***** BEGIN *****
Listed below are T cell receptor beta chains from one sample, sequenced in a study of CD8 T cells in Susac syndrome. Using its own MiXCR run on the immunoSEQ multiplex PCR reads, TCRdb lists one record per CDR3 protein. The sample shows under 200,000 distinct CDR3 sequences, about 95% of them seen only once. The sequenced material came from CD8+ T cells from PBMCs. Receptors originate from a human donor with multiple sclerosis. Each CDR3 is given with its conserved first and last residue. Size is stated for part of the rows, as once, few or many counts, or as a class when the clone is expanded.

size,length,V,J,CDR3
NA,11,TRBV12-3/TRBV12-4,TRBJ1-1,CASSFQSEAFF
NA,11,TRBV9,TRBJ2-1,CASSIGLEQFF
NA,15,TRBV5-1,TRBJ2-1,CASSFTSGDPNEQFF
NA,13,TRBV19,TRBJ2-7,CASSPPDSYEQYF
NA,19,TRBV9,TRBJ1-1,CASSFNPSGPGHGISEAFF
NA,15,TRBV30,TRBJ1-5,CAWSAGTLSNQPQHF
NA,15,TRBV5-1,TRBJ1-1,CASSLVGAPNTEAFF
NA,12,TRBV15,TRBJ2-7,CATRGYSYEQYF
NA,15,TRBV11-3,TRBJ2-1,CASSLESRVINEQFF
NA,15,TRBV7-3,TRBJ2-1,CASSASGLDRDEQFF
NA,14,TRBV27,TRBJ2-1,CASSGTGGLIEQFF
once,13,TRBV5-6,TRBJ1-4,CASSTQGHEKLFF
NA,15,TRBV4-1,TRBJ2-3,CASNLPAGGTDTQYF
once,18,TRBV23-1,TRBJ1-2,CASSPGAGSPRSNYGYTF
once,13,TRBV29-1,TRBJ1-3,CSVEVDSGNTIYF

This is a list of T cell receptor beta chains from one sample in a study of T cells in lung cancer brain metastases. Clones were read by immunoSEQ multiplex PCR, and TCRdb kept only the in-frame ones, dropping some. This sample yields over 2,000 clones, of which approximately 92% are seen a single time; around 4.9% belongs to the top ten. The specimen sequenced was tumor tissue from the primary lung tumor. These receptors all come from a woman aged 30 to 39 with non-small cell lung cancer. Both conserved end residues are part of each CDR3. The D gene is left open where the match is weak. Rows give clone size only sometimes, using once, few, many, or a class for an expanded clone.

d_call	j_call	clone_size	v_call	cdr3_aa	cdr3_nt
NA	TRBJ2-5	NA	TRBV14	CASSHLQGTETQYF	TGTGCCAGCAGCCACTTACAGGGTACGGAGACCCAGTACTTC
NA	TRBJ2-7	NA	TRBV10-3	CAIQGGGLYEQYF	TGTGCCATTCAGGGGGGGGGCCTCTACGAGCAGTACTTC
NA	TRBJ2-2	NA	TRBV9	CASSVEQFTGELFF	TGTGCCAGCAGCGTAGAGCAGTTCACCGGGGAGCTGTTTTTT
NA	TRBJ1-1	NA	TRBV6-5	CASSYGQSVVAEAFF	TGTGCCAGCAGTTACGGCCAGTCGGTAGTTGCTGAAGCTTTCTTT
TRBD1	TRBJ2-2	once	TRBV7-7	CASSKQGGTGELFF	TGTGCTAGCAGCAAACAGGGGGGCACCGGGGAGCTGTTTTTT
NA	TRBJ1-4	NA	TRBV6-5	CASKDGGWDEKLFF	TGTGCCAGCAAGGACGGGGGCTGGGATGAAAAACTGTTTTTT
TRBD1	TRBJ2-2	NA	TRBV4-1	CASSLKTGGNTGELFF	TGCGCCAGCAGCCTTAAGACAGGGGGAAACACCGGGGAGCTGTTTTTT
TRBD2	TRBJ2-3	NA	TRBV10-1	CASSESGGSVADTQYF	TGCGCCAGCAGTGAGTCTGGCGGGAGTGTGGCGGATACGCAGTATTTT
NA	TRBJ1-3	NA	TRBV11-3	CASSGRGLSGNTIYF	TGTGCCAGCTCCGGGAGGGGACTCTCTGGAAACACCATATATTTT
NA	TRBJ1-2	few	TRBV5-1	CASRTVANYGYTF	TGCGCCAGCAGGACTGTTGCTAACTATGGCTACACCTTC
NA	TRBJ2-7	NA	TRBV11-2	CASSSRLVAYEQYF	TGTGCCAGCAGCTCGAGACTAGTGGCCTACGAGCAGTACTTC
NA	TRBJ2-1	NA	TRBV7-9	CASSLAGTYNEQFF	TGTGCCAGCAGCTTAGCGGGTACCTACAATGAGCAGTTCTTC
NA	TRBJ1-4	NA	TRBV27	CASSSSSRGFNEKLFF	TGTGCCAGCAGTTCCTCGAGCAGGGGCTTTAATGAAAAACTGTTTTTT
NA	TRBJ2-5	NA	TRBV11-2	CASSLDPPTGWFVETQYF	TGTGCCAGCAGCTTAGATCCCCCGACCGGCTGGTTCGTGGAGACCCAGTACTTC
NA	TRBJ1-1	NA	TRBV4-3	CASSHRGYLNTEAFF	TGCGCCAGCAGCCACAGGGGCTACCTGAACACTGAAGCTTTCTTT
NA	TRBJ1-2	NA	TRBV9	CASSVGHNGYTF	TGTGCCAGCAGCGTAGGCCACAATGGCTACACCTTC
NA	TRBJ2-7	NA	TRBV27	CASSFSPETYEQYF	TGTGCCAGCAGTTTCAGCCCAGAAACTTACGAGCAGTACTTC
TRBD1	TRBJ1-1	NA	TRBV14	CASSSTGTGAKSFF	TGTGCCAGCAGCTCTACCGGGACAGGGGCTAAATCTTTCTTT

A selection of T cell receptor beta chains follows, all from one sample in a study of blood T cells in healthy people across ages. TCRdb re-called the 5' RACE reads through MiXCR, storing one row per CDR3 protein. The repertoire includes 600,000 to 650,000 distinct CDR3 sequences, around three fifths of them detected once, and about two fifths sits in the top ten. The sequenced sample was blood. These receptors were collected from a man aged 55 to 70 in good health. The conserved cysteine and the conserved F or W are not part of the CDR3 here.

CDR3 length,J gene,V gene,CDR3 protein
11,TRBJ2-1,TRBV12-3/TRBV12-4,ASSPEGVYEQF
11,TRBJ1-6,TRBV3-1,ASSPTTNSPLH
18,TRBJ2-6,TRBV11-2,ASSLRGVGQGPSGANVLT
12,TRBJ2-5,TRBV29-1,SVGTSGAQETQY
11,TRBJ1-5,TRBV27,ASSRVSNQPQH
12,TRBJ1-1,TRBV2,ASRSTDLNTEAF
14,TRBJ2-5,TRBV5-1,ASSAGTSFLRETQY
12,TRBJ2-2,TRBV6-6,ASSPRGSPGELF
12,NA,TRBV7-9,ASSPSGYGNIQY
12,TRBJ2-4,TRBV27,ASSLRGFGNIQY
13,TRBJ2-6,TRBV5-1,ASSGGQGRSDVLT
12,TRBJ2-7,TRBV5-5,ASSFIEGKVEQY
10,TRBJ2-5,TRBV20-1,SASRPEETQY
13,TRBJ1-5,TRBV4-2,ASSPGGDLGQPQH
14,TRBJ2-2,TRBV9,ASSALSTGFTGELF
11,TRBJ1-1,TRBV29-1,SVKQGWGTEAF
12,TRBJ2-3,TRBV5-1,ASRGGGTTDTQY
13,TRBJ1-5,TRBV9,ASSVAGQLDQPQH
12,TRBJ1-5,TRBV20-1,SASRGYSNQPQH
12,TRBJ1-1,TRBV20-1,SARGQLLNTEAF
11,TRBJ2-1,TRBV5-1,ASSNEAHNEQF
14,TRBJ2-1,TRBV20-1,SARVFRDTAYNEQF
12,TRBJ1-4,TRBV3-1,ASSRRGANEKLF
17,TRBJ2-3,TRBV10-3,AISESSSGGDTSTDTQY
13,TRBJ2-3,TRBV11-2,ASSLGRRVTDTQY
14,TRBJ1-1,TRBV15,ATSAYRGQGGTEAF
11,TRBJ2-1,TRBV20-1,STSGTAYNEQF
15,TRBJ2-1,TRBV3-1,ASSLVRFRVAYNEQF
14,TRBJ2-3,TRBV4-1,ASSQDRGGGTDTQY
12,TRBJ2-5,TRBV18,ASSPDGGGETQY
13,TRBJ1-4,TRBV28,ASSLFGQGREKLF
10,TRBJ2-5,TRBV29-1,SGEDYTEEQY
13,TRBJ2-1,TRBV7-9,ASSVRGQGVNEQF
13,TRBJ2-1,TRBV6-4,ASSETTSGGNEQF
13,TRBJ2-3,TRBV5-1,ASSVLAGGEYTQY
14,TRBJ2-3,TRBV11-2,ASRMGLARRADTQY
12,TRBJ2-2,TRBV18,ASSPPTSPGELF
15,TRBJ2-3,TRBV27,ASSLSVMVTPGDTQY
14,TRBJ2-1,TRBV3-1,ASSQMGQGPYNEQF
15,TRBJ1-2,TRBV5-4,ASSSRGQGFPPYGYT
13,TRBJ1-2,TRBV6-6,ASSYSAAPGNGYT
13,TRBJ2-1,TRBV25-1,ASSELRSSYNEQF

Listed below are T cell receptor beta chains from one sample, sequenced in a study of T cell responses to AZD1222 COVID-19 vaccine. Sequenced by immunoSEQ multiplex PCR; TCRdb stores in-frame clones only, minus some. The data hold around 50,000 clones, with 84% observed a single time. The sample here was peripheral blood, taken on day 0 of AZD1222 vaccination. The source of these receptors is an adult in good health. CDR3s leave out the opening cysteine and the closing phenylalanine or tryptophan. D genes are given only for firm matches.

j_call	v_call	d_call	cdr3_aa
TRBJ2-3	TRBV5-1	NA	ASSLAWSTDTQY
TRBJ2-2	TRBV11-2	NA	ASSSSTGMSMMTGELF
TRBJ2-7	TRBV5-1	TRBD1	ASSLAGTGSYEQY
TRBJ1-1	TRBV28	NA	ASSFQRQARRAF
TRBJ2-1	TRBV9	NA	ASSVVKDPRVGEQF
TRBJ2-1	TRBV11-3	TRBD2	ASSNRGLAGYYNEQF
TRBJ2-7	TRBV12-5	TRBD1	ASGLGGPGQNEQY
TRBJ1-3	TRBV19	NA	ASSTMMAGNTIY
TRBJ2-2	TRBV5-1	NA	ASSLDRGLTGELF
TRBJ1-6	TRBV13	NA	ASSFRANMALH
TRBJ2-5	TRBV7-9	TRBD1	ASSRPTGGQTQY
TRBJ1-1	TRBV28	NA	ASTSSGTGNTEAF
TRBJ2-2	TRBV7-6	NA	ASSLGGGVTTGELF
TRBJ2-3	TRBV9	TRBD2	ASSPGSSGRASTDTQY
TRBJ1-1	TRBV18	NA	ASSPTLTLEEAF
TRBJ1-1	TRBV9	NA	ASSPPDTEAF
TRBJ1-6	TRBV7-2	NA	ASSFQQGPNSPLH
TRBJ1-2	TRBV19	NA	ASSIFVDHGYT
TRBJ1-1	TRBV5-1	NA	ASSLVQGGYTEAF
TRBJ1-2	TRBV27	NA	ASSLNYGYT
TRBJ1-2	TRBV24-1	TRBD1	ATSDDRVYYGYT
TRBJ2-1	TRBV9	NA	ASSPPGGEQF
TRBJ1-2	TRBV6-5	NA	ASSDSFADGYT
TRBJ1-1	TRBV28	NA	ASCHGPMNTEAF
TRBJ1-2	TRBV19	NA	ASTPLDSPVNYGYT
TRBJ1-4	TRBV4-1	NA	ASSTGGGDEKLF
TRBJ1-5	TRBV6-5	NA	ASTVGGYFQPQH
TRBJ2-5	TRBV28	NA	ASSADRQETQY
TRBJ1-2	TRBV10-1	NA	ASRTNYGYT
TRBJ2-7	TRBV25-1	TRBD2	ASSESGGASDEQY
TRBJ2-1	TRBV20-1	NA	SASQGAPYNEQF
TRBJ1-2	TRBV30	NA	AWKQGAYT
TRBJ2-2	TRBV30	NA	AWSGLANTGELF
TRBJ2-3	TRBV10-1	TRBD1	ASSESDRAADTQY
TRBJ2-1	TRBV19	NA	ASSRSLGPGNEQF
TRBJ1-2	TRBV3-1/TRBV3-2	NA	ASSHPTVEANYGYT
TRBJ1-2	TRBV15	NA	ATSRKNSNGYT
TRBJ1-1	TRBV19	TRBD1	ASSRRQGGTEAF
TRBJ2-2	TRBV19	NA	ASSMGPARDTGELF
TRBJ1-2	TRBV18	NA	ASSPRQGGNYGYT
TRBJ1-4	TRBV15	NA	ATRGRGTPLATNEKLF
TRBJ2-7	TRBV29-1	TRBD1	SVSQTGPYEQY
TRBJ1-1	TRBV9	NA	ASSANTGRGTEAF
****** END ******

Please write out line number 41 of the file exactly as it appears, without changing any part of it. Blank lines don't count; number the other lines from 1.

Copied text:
11,TRBJ1-6,TRBV3-1,ASSPTTNSPLH